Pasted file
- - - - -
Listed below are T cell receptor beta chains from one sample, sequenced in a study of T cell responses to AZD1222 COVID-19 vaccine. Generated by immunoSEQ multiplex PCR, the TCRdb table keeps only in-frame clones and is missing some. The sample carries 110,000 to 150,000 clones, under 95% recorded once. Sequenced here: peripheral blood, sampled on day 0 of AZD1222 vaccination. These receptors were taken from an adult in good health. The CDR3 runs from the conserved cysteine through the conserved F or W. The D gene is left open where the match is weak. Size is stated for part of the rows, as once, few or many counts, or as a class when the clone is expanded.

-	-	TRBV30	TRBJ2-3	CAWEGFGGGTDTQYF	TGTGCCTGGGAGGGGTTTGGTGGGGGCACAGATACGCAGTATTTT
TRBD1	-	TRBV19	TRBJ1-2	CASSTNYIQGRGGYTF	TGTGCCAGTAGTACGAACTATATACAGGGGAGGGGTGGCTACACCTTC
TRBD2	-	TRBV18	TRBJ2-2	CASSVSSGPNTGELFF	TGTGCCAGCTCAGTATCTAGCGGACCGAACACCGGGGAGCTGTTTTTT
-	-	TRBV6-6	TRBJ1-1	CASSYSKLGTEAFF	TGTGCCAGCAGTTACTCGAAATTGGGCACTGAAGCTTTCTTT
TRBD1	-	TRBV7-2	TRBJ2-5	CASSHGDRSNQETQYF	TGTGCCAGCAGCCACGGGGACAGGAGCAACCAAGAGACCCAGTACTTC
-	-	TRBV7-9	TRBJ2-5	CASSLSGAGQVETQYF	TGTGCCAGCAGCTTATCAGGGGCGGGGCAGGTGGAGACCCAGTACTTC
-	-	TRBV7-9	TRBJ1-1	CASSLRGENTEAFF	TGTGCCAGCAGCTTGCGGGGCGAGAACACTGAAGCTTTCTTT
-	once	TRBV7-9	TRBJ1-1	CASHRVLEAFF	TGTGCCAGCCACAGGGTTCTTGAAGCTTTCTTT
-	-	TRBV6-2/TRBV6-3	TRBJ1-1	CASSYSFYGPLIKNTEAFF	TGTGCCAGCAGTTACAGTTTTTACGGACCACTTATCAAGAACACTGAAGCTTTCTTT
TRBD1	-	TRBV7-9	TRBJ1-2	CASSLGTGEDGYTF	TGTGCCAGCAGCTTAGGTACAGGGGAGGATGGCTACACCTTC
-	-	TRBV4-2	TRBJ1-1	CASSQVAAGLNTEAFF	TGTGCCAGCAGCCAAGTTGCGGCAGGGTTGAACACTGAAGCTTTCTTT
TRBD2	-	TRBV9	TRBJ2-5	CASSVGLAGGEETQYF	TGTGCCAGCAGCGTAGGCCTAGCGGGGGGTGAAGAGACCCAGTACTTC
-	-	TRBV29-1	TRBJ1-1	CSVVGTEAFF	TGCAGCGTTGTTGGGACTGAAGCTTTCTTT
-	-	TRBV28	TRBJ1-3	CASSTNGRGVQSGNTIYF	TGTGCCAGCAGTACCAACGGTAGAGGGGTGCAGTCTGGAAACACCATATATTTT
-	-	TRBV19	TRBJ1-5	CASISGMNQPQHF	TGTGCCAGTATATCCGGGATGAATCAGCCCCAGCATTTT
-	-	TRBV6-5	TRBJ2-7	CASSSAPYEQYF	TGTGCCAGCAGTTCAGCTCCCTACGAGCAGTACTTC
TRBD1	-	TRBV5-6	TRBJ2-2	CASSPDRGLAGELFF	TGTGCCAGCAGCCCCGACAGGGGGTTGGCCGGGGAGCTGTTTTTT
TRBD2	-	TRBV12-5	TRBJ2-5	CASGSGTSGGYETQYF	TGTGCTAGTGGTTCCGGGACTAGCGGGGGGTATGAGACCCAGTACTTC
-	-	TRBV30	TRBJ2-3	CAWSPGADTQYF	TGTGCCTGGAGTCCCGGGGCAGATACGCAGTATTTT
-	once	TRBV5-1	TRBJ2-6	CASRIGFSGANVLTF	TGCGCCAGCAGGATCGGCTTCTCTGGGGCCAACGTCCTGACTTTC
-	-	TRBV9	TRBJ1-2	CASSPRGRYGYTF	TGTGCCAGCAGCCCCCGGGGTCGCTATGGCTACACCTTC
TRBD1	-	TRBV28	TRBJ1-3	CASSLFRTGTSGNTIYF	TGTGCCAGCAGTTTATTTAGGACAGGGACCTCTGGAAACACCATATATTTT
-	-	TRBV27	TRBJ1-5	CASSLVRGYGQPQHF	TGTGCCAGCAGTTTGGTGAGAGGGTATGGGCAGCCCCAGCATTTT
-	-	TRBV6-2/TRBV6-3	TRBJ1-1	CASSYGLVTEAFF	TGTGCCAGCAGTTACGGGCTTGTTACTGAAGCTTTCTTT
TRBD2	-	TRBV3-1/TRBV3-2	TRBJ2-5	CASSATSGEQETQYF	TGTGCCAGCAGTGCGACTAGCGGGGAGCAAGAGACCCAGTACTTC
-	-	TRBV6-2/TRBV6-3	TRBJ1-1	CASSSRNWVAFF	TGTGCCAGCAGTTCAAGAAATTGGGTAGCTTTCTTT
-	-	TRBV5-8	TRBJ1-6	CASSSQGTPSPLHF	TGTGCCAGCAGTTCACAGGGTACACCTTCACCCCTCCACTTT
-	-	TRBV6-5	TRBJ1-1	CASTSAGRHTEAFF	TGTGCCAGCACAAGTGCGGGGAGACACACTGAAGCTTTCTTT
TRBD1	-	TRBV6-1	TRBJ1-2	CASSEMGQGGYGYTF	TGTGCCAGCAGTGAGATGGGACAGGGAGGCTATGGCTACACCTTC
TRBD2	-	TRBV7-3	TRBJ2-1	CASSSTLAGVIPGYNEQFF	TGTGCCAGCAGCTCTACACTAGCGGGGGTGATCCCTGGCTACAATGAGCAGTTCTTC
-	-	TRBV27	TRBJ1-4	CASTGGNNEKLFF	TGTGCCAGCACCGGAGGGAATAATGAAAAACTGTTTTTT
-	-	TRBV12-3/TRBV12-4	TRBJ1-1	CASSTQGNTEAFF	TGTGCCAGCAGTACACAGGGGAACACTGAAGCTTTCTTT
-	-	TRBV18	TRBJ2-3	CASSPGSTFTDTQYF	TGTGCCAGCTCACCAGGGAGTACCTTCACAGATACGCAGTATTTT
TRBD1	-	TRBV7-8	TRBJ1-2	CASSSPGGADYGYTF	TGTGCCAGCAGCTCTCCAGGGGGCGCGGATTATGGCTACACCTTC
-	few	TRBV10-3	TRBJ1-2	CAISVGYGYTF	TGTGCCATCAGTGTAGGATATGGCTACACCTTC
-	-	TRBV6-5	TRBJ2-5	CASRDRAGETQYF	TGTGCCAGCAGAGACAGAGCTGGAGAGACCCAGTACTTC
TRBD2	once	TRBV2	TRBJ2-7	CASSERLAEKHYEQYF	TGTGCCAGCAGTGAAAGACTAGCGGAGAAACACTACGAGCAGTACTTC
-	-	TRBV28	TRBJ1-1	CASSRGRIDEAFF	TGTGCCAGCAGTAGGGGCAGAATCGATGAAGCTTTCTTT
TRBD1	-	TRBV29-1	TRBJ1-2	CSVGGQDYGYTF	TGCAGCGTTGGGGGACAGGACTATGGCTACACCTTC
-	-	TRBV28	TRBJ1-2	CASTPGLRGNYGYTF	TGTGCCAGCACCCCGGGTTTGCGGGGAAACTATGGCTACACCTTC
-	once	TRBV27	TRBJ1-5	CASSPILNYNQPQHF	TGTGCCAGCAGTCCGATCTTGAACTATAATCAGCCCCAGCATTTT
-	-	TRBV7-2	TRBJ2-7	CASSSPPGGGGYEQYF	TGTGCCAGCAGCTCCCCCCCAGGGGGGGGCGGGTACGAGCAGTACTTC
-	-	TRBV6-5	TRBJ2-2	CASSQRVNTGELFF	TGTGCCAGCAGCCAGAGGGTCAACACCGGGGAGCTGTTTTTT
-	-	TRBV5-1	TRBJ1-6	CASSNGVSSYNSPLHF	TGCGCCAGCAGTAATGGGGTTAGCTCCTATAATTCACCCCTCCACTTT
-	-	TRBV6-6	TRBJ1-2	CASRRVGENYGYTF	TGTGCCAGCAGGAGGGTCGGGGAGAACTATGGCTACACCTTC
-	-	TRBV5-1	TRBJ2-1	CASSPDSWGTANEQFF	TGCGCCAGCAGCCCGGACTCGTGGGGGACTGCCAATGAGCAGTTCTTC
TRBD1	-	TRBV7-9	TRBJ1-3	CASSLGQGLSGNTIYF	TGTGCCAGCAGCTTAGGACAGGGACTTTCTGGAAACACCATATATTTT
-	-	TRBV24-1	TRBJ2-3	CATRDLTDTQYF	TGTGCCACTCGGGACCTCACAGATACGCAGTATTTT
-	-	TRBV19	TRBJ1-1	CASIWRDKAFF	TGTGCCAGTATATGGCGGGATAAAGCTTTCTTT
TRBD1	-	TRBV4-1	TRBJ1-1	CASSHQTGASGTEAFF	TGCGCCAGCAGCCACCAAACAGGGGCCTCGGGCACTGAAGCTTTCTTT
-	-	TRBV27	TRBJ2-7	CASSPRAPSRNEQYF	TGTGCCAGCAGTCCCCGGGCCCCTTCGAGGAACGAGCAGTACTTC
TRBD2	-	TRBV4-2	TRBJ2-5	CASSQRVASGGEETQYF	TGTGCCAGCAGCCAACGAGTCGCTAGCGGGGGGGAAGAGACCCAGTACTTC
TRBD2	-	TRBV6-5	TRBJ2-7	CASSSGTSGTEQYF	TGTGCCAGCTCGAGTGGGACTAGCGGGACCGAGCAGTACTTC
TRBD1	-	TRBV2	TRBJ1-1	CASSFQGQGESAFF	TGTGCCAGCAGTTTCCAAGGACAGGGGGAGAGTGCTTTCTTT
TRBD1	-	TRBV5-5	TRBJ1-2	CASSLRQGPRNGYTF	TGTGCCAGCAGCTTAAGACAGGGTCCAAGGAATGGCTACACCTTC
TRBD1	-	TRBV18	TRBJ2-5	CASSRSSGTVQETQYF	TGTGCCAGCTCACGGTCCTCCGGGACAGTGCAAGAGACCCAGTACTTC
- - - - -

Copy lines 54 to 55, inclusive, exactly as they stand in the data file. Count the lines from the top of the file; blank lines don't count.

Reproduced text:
TRBD2	-	TRBV6-5	TRBJ2-7	CASSSGTSGTEQYF	TGTGCCAGCTCGAGTGGGACTAGCGGGACCGAGCAGTACTTC
TRBD1	-	TRBV2	TRBJ1-1	CASSFQGQGESAFF	TGTGCCAGCAGTTTCCAAGGACAGGGGGAGAGTGCTTTCTTT